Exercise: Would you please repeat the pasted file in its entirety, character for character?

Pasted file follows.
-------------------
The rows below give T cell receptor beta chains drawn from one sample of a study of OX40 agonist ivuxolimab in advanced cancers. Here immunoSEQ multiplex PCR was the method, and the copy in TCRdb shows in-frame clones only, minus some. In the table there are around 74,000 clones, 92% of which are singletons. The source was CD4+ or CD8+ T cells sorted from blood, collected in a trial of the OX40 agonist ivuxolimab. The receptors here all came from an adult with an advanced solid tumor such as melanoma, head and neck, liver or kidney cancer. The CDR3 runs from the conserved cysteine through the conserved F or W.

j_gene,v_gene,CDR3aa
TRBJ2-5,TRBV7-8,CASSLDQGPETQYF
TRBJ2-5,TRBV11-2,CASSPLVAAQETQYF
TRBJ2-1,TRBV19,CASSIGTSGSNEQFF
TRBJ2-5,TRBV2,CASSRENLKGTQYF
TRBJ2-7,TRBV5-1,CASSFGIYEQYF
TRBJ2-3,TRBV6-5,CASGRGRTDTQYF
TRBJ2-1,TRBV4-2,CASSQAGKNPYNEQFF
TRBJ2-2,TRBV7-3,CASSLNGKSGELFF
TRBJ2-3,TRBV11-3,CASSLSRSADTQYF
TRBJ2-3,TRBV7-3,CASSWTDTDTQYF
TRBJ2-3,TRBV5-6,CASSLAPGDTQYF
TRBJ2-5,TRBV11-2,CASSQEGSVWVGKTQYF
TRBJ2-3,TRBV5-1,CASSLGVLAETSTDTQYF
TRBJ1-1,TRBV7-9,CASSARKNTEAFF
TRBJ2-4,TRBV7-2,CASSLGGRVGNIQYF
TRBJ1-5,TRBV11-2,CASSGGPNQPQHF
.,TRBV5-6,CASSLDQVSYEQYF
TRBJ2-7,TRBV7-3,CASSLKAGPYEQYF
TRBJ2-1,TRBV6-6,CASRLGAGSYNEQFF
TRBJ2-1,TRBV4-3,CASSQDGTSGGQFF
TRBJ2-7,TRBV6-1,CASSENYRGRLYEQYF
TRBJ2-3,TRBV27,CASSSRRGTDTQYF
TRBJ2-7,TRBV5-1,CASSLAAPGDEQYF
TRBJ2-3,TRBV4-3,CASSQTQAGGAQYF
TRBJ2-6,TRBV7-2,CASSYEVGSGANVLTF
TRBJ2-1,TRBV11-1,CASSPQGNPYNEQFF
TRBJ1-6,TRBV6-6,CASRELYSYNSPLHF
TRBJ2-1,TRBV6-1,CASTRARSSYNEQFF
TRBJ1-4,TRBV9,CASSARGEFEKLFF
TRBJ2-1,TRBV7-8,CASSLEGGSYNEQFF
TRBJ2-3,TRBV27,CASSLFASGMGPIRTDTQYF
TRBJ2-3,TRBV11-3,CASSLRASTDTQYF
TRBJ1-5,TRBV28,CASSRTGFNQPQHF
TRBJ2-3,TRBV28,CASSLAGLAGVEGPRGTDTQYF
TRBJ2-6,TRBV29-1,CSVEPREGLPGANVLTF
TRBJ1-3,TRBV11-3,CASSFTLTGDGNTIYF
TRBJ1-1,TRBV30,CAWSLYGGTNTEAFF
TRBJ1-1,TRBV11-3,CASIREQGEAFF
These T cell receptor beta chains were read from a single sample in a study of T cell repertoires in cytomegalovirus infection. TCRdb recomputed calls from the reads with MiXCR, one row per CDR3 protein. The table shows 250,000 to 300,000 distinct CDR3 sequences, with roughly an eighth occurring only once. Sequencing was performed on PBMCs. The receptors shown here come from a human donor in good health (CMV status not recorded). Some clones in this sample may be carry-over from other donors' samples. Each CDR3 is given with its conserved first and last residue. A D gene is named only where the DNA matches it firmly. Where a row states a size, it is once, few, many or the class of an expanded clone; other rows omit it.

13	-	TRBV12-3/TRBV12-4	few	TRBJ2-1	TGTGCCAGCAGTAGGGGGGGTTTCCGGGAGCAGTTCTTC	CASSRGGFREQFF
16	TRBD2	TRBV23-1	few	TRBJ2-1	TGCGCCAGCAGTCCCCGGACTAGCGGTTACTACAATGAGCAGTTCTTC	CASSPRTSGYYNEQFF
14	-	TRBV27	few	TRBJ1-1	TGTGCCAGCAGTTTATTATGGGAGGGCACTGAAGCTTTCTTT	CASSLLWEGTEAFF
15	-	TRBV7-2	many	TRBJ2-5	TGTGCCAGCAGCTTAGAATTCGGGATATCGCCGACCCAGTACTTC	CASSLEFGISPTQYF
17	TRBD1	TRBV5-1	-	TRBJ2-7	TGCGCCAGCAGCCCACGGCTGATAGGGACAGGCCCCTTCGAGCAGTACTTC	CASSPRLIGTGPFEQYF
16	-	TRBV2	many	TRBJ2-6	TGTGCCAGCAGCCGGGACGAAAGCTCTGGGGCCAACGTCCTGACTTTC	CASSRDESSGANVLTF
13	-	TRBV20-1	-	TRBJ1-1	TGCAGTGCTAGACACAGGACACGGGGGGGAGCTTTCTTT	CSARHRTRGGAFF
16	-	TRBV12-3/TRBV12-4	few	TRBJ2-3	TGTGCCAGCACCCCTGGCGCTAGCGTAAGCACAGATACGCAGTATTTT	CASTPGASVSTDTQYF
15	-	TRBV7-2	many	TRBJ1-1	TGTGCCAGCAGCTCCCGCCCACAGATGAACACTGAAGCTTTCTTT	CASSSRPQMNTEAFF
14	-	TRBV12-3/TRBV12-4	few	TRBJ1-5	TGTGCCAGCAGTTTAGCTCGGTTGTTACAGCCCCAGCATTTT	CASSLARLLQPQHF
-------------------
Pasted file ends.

The rows below give T cell receptor beta chains drawn from one sample of a study of OX40 agonist ivuxolimab in advanced cancers. Here immunoSEQ multiplex PCR was the method, and the copy in TCRdb shows in-frame clones only, minus some. In the table there are around 74,000 clones, 92% of which are singletons. The source was CD4+ or CD8+ T cells sorted from blood, collected in a trial of the OX40 agonist ivuxolimab. The receptors here all came from an adult with an advanced solid tumor such as melanoma, head and neck, liver or kidney cancer. The CDR3 runs from the conserved cysteine through the conserved F or W.

j_gene,v_gene,CDR3aa
TRBJ2-5,TRBV7-8,CASSLDQGPETQYF
TRBJ2-5,TRBV11-2,CASSPLVAAQETQYF
TRBJ2-1,TRBV19,CASSIGTSGSNEQFF
TRBJ2-5,TRBV2,CASSRENLKGTQYF
TRBJ2-7,TRBV5-1,CASSFGIYEQYF
TRBJ2-3,TRBV6-5,CASGRGRTDTQYF
TRBJ2-1,TRBV4-2,CASSQAGKNPYNEQFF
TRBJ2-2,TRBV7-3,CASSLNGKSGELFF
TRBJ2-3,TRBV11-3,CASSLSRSADTQYF
TRBJ2-3,TRBV7-3,CASSWTDTDTQYF
TRBJ2-3,TRBV5-6,CASSLAPGDTQYF
TRBJ2-5,TRBV11-2,CASSQEGSVWVGKTQYF
TRBJ2-3,TRBV5-1,CASSLGVLAETSTDTQYF
TRBJ1-1,TRBV7-9,CASSARKNTEAFF
TRBJ2-4,TRBV7-2,CASSLGGRVGNIQYF
TRBJ1-5,TRBV11-2,CASSGGPNQPQHF
.,TRBV5-6,CASSLDQVSYEQYF
TRBJ2-7,TRBV7-3,CASSLKAGPYEQYF
TRBJ2-1,TRBV6-6,CASRLGAGSYNEQFF
TRBJ2-1,TRBV4-3,CASSQDGTSGGQFF
TRBJ2-7,TRBV6-1,CASSENYRGRLYEQYF
TRBJ2-3,TRBV27,CASSSRRGTDTQYF
TRBJ2-7,TRBV5-1,CASSLAAPGDEQYF
TRBJ2-3,TRBV4-3,CASSQTQAGGAQYF
TRBJ2-6,TRBV7-2,CASSYEVGSGANVLTF
TRBJ2-1,TRBV11-1,CASSPQGNPYNEQFF
TRBJ1-6,TRBV6-6,CASRELYSYNSPLHF
TRBJ2-1,TRBV6-1,CASTRARSSYNEQFF
TRBJ1-4,TRBV9,CASSARGEFEKLFF
TRBJ2-1,TRBV7-8,CASSLEGGSYNEQFF
TRBJ2-3,TRBV27,CASSLFASGMGPIRTDTQYF
TRBJ2-3,TRBV11-3,CASSLRASTDTQYF
TRBJ1-5,TRBV28,CASSRTGFNQPQHF
TRBJ2-3,TRBV28,CASSLAGLAGVEGPRGTDTQYF
TRBJ2-6,TRBV29-1,CSVEPREGLPGANVLTF
TRBJ1-3,TRBV11-3,CASSFTLTGDGNTIYF
TRBJ1-1,TRBV30,CAWSLYGGTNTEAFF
TRBJ1-1,TRBV11-3,CASIREQGEAFF
These T cell receptor beta chains were read from a single sample in a study of T cell repertoires in cytomegalovirus infection. TCRdb recomputed calls from the reads with MiXCR, one row per CDR3 protein. The table shows 250,000 to 300,000 distinct CDR3 sequences, with roughly an eighth occurring only once. Sequencing was performed on PBMCs. The receptors shown here come from a human donor in good health (CMV status not recorded). Some clones in this sample may be carry-over from other donors' samples. Each CDR3 is given with its conserved first and last residue. A D gene is named only where the DNA matches it firmly. Where a row states a size, it is once, few, many or the class of an expanded clone; other rows omit it.

13	-	TRBV12-3/TRBV12-4	few	TRBJ2-1	TGTGCCAGCAGTAGGGGGGGTTTCCGGGAGCAGTTCTTC	CASSRGGFREQFF
16	TRBD2	TRBV23-1	few	TRBJ2-1	TGCGCCAGCAGTCCCCGGACTAGCGGTTACTACAATGAGCAGTTCTTC	CASSPRTSGYYNEQFF
14	-	TRBV27	few	TRBJ1-1	TGTGCCAGCAGTTTATTATGGGAGGGCACTGAAGCTTTCTTT	CASSLLWEGTEAFF
15	-	TRBV7-2	many	TRBJ2-5	TGTGCCAGCAGCTTAGAATTCGGGATATCGCCGACCCAGTACTTC	CASSLEFGISPTQYF
17	TRBD1	TRBV5-1	-	TRBJ2-7	TGCGCCAGCAGCCCACGGCTGATAGGGACAGGCCCCTTCGAGCAGTACTTC	CASSPRLIGTGPFEQYF
16	-	TRBV2	many	TRBJ2-6	TGTGCCAGCAGCCGGGACGAAAGCTCTGGGGCCAACGTCCTGACTTTC	CASSRDESSGANVLTF
13	-	TRBV20-1	-	TRBJ1-1	TGCAGTGCTAGACACAGGACACGGGGGGGAGCTTTCTTT	CSARHRTRGGAFF
16	-	TRBV12-3/TRBV12-4	few	TRBJ2-3	TGTGCCAGCACCCCTGGCGCTAGCGTAAGCACAGATACGCAGTATTTT	CASTPGASVSTDTQYF
15	-	TRBV7-2	many	TRBJ1-1	TGTGCCAGCAGCTCCCGCCCACAGATGAACACTGAAGCTTTCTTT	CASSSRPQMNTEAFF
14	-	TRBV12-3/TRBV12-4	few	TRBJ1-5	TGTGCCAGCAGTTTAGCTCGGTTGTTACAGCCCCAGCATTTT	CASSLARLLQPQHF